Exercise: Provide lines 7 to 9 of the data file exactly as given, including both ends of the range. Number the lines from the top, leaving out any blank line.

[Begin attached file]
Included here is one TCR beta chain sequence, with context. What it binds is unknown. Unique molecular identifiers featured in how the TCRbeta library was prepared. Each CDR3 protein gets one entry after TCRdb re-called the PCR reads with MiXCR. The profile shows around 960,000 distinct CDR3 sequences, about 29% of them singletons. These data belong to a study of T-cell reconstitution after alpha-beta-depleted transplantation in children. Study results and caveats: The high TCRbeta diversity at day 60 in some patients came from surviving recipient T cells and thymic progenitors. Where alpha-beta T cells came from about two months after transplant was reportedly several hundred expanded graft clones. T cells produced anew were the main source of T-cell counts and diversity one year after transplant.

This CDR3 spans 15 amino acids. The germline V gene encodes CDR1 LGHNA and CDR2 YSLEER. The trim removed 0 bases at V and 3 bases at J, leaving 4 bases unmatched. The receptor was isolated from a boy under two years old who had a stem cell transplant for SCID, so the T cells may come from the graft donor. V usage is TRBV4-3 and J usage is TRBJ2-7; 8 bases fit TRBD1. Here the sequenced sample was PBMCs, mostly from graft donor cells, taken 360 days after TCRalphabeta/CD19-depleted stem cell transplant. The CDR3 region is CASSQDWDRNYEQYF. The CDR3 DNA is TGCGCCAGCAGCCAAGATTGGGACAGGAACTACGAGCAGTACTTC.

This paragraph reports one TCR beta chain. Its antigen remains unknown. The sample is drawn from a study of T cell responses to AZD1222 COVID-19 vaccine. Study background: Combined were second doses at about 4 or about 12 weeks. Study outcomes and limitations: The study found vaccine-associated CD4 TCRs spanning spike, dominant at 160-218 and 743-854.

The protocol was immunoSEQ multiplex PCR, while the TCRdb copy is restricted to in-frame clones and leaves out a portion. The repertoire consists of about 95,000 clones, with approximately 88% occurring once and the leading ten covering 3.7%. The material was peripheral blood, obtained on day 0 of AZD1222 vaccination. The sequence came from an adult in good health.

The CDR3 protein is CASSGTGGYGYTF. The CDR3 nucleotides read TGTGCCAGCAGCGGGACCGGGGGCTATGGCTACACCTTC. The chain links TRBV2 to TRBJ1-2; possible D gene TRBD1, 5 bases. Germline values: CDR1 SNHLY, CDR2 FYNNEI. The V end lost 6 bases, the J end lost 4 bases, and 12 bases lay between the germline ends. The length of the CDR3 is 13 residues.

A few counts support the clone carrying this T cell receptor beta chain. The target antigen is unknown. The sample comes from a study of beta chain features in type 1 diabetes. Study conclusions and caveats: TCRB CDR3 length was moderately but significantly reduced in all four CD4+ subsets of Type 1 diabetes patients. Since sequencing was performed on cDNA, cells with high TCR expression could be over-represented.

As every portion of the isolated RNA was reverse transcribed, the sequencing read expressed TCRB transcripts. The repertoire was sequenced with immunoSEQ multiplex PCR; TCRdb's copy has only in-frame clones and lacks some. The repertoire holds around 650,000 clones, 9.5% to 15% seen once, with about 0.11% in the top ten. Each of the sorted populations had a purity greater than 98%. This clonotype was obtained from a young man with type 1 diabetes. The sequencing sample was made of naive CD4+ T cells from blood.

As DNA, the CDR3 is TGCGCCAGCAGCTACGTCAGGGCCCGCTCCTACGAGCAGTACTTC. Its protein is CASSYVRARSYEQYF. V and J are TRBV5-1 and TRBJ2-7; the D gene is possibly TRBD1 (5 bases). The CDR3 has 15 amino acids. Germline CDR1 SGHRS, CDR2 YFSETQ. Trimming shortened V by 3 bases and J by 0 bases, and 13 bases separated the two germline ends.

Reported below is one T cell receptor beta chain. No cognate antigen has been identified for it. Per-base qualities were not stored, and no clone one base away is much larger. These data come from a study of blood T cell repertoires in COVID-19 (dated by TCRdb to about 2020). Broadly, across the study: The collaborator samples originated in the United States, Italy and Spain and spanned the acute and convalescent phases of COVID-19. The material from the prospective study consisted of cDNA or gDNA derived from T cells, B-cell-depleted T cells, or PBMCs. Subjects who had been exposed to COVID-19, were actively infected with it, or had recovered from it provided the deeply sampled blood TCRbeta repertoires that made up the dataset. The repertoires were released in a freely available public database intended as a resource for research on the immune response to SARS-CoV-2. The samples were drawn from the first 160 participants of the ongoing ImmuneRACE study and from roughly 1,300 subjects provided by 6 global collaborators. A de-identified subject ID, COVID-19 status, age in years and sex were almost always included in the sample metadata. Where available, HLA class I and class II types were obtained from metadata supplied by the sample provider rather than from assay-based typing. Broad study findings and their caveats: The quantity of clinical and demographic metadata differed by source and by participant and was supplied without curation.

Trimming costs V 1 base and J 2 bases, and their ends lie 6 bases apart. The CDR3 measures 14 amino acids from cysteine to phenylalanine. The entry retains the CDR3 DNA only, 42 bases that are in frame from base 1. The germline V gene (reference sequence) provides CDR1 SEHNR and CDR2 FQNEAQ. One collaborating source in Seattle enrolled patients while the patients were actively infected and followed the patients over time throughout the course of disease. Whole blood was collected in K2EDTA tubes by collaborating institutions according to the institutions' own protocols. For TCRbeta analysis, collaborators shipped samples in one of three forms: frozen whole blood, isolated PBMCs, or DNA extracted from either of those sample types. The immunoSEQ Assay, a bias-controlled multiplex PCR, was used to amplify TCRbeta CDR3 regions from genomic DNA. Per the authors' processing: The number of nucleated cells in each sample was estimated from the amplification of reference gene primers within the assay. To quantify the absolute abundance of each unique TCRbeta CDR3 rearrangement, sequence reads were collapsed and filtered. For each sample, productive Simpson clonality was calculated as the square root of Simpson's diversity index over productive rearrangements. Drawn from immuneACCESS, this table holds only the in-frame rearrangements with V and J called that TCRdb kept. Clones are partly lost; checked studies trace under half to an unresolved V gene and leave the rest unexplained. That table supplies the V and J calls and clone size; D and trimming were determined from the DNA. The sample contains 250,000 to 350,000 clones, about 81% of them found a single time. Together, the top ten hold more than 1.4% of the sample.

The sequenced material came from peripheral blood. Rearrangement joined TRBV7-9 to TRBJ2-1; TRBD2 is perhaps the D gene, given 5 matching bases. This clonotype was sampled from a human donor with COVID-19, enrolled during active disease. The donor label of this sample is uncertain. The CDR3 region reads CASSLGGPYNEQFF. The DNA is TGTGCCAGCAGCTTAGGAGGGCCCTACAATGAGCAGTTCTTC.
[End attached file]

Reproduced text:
As every portion of the isolated RNA was reverse transcribed, the sequencing read expressed TCRB transcripts. The repertoire was sequenced with immunoSEQ multiplex PCR; TCRdb's copy has only in-frame clones and lacks some. The repertoire holds around 650,000 clones, 9.5% to 15% seen once, with about 0.11% in the top ten. Each of the sorted populations had a purity greater than 98%. This clonotype was obtained from a young man with type 1 diabetes. The sequencing sample was made of naive CD4+ T cells from blood.

As DNA, the CDR3 is TGCGCCAGCAGCTACGTCAGGGCCCGCTCCTACGAGCAGTACTTC. Its protein is CASSYVRARSYEQYF. V and J are TRBV5-1 and TRBJ2-7; the D gene is possibly TRBD1 (5 bases). The CDR3 has 15 amino acids. Germline CDR1 SGHRS, CDR2 YFSETQ. Trimming shortened V by 3 bases and J by 0 bases, and 13 bases separated the two germline ends.

Reported below is one T cell receptor beta chain. No cognate antigen has been identified for it. Per-base qualities were not stored, and no clone one base away is much larger. These data come from a study of blood T cell repertoires in COVID-19 (dated by TCRdb to about 2020). Broadly, across the study: The collaborator samples originated in the United States, Italy and Spain and spanned the acute and convalescent phases of COVID-19. The material from the prospective study consisted of cDNA or gDNA derived from T cells, B-cell-depleted T cells, or PBMCs. Subjects who had been exposed to COVID-19, were actively infected with it, or had recovered from it provided the deeply sampled blood TCRbeta repertoires that made up the dataset. The repertoires were released in a freely available public database intended as a resource for research on the immune response to SARS-CoV-2. The samples were drawn from the first 160 participants of the ongoing ImmuneRACE study and from roughly 1,300 subjects provided by 6 global collaborators. A de-identified subject ID, COVID-19 status, age in years and sex were almost always included in the sample metadata. Where available, HLA class I and class II types were obtained from metadata supplied by the sample provider rather than from assay-based typing. Broad study findings and their caveats: The quantity of clinical and demographic metadata differed by source and by participant and was supplied without curation.